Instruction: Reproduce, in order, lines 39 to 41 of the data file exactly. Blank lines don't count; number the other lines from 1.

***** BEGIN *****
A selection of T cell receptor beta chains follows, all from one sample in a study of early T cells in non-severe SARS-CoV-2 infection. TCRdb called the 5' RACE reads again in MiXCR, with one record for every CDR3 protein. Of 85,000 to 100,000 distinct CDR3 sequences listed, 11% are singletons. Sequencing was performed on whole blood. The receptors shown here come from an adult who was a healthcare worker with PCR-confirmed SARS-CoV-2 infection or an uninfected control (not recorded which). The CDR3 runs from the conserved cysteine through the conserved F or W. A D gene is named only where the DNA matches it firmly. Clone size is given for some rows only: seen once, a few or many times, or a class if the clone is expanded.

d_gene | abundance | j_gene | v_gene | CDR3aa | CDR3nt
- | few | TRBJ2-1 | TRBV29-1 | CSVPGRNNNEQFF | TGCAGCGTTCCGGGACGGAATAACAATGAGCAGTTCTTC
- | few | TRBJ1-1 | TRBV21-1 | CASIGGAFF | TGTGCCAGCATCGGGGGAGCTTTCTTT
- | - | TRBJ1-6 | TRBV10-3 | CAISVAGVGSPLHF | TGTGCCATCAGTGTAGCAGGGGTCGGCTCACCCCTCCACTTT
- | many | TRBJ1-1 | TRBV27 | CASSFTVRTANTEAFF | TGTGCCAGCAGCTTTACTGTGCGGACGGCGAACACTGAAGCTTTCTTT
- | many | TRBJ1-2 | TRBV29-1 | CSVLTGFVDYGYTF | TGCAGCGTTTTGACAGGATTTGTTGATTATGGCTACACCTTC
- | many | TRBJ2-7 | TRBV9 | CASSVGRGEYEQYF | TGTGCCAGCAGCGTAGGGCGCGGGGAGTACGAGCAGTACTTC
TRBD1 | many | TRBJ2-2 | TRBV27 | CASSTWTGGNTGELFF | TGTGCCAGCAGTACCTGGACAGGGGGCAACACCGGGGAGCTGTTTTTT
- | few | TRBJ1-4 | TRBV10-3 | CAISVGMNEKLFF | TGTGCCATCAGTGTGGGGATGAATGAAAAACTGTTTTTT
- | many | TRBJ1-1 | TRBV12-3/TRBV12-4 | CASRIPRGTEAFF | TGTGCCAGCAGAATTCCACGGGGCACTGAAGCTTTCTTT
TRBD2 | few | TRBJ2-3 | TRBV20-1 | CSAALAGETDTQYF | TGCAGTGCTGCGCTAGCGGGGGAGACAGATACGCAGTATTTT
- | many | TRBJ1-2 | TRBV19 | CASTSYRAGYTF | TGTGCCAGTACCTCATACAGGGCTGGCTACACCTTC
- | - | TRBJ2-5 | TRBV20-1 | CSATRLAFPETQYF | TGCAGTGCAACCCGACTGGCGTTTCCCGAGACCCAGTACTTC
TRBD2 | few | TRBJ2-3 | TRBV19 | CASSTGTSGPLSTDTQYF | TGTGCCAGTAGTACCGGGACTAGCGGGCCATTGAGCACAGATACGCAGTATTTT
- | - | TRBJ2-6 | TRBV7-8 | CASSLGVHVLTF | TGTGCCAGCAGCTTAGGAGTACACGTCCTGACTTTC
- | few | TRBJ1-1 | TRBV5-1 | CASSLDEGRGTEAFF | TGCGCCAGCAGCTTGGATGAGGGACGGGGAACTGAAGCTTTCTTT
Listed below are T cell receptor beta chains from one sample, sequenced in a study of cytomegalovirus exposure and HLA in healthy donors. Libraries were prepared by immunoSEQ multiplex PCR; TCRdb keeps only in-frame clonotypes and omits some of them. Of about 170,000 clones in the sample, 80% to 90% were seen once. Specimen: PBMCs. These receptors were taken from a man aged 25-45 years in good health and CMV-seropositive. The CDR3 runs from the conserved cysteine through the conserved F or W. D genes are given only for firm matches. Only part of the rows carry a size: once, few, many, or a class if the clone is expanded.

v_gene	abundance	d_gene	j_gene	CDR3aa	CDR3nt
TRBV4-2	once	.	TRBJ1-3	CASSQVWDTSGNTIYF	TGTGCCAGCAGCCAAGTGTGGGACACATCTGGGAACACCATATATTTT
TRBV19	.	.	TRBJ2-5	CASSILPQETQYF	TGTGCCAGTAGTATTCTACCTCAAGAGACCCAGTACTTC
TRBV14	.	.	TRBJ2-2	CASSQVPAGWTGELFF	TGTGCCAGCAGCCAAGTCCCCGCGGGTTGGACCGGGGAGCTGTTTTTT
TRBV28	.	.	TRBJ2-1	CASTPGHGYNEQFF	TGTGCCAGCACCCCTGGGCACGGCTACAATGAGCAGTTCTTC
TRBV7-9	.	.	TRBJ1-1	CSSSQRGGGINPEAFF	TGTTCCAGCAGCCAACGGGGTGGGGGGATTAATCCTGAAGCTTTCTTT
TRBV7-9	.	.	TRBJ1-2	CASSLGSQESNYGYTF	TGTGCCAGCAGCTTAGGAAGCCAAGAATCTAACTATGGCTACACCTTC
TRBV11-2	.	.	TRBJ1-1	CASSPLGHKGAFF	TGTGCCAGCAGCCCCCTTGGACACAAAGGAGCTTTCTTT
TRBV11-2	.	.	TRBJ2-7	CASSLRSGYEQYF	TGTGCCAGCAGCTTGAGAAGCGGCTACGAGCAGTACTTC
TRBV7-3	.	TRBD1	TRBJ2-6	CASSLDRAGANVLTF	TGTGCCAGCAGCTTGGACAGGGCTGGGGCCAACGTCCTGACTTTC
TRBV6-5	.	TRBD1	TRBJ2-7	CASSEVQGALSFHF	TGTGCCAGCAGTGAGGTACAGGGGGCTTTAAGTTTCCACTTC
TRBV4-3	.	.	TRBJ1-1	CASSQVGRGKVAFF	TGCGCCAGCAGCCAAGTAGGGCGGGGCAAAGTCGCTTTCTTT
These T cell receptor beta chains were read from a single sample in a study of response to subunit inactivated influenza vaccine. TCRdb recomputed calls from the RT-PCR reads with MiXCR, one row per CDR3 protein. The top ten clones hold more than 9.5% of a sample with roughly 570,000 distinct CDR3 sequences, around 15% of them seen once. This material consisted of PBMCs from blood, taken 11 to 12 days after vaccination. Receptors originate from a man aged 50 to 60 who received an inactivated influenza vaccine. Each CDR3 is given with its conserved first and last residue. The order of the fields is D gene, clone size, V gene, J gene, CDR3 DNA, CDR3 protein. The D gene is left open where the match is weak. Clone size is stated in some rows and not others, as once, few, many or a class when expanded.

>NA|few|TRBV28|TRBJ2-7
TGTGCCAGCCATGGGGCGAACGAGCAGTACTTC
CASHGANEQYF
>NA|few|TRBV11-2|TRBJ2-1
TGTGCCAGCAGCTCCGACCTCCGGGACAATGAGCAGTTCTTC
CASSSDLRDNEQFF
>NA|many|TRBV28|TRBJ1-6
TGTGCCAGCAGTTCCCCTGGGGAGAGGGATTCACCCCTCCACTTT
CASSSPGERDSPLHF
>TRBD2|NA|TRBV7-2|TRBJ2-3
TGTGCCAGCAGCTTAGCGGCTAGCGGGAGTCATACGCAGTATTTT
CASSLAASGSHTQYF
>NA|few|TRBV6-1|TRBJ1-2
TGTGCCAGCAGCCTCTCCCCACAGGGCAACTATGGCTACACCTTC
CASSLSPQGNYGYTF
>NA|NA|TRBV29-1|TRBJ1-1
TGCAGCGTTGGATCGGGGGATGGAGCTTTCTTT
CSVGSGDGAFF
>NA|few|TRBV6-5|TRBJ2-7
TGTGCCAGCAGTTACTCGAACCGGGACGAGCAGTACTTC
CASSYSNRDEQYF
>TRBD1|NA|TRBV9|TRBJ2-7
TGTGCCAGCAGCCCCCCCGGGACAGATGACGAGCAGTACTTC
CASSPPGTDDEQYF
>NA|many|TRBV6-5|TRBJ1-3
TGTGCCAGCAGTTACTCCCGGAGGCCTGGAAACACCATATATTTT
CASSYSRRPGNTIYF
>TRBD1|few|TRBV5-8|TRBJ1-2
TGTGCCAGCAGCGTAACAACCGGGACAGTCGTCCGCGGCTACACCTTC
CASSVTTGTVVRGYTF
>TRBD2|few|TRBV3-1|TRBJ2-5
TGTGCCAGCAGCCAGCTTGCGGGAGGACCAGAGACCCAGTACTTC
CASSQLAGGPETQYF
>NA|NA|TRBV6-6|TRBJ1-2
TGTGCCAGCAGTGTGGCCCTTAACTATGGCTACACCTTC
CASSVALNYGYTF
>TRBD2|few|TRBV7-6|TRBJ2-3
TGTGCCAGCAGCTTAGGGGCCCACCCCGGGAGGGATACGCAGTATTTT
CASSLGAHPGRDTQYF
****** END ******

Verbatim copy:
TGTGCCAGCAGTTCCCCTGGGGAGAGGGATTCACCCCTCCACTTT
CASSSPGERDSPLHF
>TRBD2|NA|TRBV7-2|TRBJ2-3